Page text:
One of her ambitions is to climb Kilimanjaro. It’s a tough climb even for a determined and committed woman like Regina Benjamin, Surgeon General of the United States. And, if the Surgeon General sets a target, people will remember. We met, appropriately, at the American College of Sports Medicine meeting in Baltimore after she had given a short talk and led a walk around the harbour area.
She was introduced to a standing ovation with all the razzamatazz of a celebrity guest to a ballroom overflowing with delegates. American show business. But, when she spoke she captivated the audience. Quietly, simply, and humbly. She began with a story from everyday general practice- a heart breaking story of a simple mistake. In an effort to help a patient who could not afford the blue cross copayment for a medication she prescribed for severe back pain, she paid the balance. In what many in the audience would have considered a kind and generous gesture, she saw on the woman’s face, the magnitude of her misjudgement. She had taken away her patient’s dignity. It had little to do with sport and exercise but it entranced her audience and it was this humanity and understanding that shone through throughout the day. Later, surrounded by television cameras, reporters, and photographers, her walk around Baltimore in support of the ACSM campaign “Exercise is medicine” was pure theatre with T-shirt wearing activists carrying purpose made banners and a staged interview with 1500m legend Jim Ryun. She then symbolically signed a prescription for exercise for the American public.
Afterwards, we had an opportunity to chat. When she took off the uniform jacket- the surgeon general wears a full military uniform- she was everything you might expect of your family doctor; open, welcoming, listening, and attentive. Warm and enthusiastic, she looks much younger than her years. After 23 years working as a family physician in a small community of 2300 in Bayou la Batre , a village on the Gulf coast, her commitment to family medicine is unquestionable and is the blueprint for how she sees her future. It was quite a wrench to leave but her practice has a new doctor and nurse practitioner and her patients, although they miss her, are delighted that she is in Washington looking after their interests especially with the recent oil spill when people living on the Gulf coast feel so vulnerable. Bringing the principles of patient centred primary care to a population of 300 million is a real challenge but, as America’s doctor, she thinks of it as just a larger practice list size. A simple philosophy that will be greatly challenged by the behemoth of American healthcare.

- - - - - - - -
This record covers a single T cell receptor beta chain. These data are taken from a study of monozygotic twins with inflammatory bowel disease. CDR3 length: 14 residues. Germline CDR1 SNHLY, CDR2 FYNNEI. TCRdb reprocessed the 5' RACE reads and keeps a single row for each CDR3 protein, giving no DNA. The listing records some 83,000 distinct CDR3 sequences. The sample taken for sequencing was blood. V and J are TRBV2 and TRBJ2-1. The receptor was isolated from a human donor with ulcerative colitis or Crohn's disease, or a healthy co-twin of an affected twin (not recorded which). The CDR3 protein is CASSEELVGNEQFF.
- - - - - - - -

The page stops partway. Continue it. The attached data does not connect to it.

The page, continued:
Cost effectiveness in health care, she considers an obvious principle. There will be objections but they will reduce with time and she strongly supports the practice of evidence based medicine. She intends to actively promote primary care research, traditionally greatly underfunded in the US, and support the further development of primary care research networks. She considers these essential for the development of a research infrastructure but she also believes there is a need to develop individuals as research leaders. She doesn’t, however, see primary care in isolation and emphasised the need to work with specialists who are essential for referral and hospital care. And, in the US context, she includes, in her definition of primary care, paediatricians and some internists. She is also acutely aware of social inequality and the needs of the less privileged. Such was her commitment to her community that she herself invested a lot of money in rebuilding her practice after two hurricanes and a major fire. I asked her about gender issues in medicine and she described how, in attending many graduations, she sees a large proportion of female graduates who now expect to have equal opportunities. She was more inclined to talk about gender violence in a broader context and feels this is an important global issue. For an American, she is unusually outward looking and is familiar with UK health care. She admires the UK preventive care model although, when pushed, she was a little unsure of the detail.
As the interview progressed, she relaxed, her media minder slipped away and we chatted about patients and practice and what it means to her. She found wearing the uniform of the Surgeon General initially quite strange and, for a family doctor whose patients often called her by her first name, it took time to get used to military officers saluting and calling her Mam. She is genuine and committed and believes that general practice has equipped her well through her knowledge of most areas of health care. She has clearly navigated very successfully around medical politics in the past and, if honestly and sincerity are the key values, I have no doubt she will succeed in her ambition to make a major difference to people’s health in the US.
Domhnall MacAuley is primary care editor, BMJ